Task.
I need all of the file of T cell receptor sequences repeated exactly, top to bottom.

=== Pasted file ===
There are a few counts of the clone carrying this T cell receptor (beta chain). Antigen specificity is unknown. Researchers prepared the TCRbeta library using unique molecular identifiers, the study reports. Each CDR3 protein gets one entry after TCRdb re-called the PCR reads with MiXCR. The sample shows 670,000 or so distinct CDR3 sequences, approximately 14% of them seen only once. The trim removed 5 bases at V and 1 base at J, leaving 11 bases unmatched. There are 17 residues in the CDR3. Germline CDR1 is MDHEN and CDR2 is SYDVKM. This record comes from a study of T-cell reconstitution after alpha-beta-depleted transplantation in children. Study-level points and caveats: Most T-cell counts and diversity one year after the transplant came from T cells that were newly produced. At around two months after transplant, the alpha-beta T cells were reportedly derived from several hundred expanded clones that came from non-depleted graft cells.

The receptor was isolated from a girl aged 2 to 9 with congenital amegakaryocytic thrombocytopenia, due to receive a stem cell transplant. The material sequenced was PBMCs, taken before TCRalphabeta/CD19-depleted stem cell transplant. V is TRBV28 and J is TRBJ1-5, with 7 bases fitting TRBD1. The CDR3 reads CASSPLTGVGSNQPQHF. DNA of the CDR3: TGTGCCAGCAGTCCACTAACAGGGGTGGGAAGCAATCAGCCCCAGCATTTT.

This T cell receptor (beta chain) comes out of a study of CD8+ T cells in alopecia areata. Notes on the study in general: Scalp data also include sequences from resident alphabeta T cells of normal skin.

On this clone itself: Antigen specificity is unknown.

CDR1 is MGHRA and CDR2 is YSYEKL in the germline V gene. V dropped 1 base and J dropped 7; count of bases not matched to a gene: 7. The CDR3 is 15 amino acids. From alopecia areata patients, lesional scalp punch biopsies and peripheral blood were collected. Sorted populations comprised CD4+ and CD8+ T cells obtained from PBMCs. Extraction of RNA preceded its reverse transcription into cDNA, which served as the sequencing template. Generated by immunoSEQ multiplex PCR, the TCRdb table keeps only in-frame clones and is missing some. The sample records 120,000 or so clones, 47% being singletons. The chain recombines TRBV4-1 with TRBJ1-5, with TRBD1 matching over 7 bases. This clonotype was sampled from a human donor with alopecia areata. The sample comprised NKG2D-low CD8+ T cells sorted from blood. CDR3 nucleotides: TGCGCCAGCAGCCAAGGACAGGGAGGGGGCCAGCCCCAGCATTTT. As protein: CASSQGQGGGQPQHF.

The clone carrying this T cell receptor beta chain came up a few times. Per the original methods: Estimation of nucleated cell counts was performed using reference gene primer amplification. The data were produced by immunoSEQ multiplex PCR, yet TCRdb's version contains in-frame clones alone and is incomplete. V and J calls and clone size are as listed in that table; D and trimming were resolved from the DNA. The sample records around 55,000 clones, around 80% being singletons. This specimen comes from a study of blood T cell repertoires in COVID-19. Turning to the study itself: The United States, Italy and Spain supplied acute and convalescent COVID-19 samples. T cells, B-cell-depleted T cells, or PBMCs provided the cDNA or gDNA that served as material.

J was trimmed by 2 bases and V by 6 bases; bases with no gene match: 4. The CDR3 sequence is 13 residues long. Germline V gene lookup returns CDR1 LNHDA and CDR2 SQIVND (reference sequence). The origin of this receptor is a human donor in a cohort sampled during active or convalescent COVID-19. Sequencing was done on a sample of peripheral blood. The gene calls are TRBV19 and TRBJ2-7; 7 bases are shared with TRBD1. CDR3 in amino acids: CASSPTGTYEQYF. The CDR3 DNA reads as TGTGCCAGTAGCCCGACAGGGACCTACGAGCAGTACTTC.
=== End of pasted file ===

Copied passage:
There are a few counts of the clone carrying this T cell receptor (beta chain). Antigen specificity is unknown. Researchers prepared the TCRbeta library using unique molecular identifiers, the study reports. Each CDR3 protein gets one entry after TCRdb re-called the PCR reads with MiXCR. The sample shows 670,000 or so distinct CDR3 sequences, approximately 14% of them seen only once. The trim removed 5 bases at V and 1 base at J, leaving 11 bases unmatched. There are 17 residues in the CDR3. Germline CDR1 is MDHEN and CDR2 is SYDVKM. This record comes from a study of T-cell reconstitution after alpha-beta-depleted transplantation in children. Study-level points and caveats: Most T-cell counts and diversity one year after the transplant came from T cells that were newly produced. At around two months after transplant, the alpha-beta T cells were reportedly derived from several hundred expanded clones that came from non-depleted graft cells.

The receptor was isolated from a girl aged 2 to 9 with congenital amegakaryocytic thrombocytopenia, due to receive a stem cell transplant. The material sequenced was PBMCs, taken before TCRalphabeta/CD19-depleted stem cell transplant. V is TRBV28 and J is TRBJ1-5, with 7 bases fitting TRBD1. The CDR3 reads CASSPLTGVGSNQPQHF. DNA of the CDR3: TGTGCCAGCAGTCCACTAACAGGGGTGGGAAGCAATCAGCCCCAGCATTTT.

This T cell receptor (beta chain) comes out of a study of CD8+ T cells in alopecia areata. Notes on the study in general: Scalp data also include sequences from resident alphabeta T cells of normal skin.

On this clone itself: Antigen specificity is unknown.

CDR1 is MGHRA and CDR2 is YSYEKL in the germline V gene. V dropped 1 base and J dropped 7; count of bases not matched to a gene: 7. The CDR3 is 15 amino acids. From alopecia areata patients, lesional scalp punch biopsies and peripheral blood were collected. Sorted populations comprised CD4+ and CD8+ T cells obtained from PBMCs. Extraction of RNA preceded its reverse transcription into cDNA, which served as the sequencing template. Generated by immunoSEQ multiplex PCR, the TCRdb table keeps only in-frame clones and is missing some. The sample records 120,000 or so clones, 47% being singletons. The chain recombines TRBV4-1 with TRBJ1-5, with TRBD1 matching over 7 bases. This clonotype was sampled from a human donor with alopecia areata. The sample comprised NKG2D-low CD8+ T cells sorted from blood. CDR3 nucleotides: TGCGCCAGCAGCCAAGGACAGGGAGGGGGCCAGCCCCAGCATTTT. As protein: CASSQGQGGGQPQHF.

The clone carrying this T cell receptor beta chain came up a few times. Per the original methods: Estimation of nucleated cell counts was performed using reference gene primer amplification. The data were produced by immunoSEQ multiplex PCR, yet TCRdb's version contains in-frame clones alone and is incomplete. V and J calls and clone size are as listed in that table; D and trimming were resolved from the DNA. The sample records around 55,000 clones, around 80% being singletons. This specimen comes from a study of blood T cell repertoires in COVID-19. Turning to the study itself: The United States, Italy and Spain supplied acute and convalescent COVID-19 samples. T cells, B-cell-depleted T cells, or PBMCs provided the cDNA or gDNA that served as material.

J was trimmed by 2 bases and V by 6 bases; bases with no gene match: 4. The CDR3 sequence is 13 residues long. Germline V gene lookup returns CDR1 LNHDA and CDR2 SQIVND (reference sequence). The origin of this receptor is a human donor in a cohort sampled during active or convalescent COVID-19. Sequencing was done on a sample of peripheral blood. The gene calls are TRBV19 and TRBJ2-7; 7 bases are shared with TRBD1. CDR3 in amino acids: CASSPTGTYEQYF. The CDR3 DNA reads as TGTGCCAGTAGCCCGACAGGGACCTACGAGCAGTACTTC.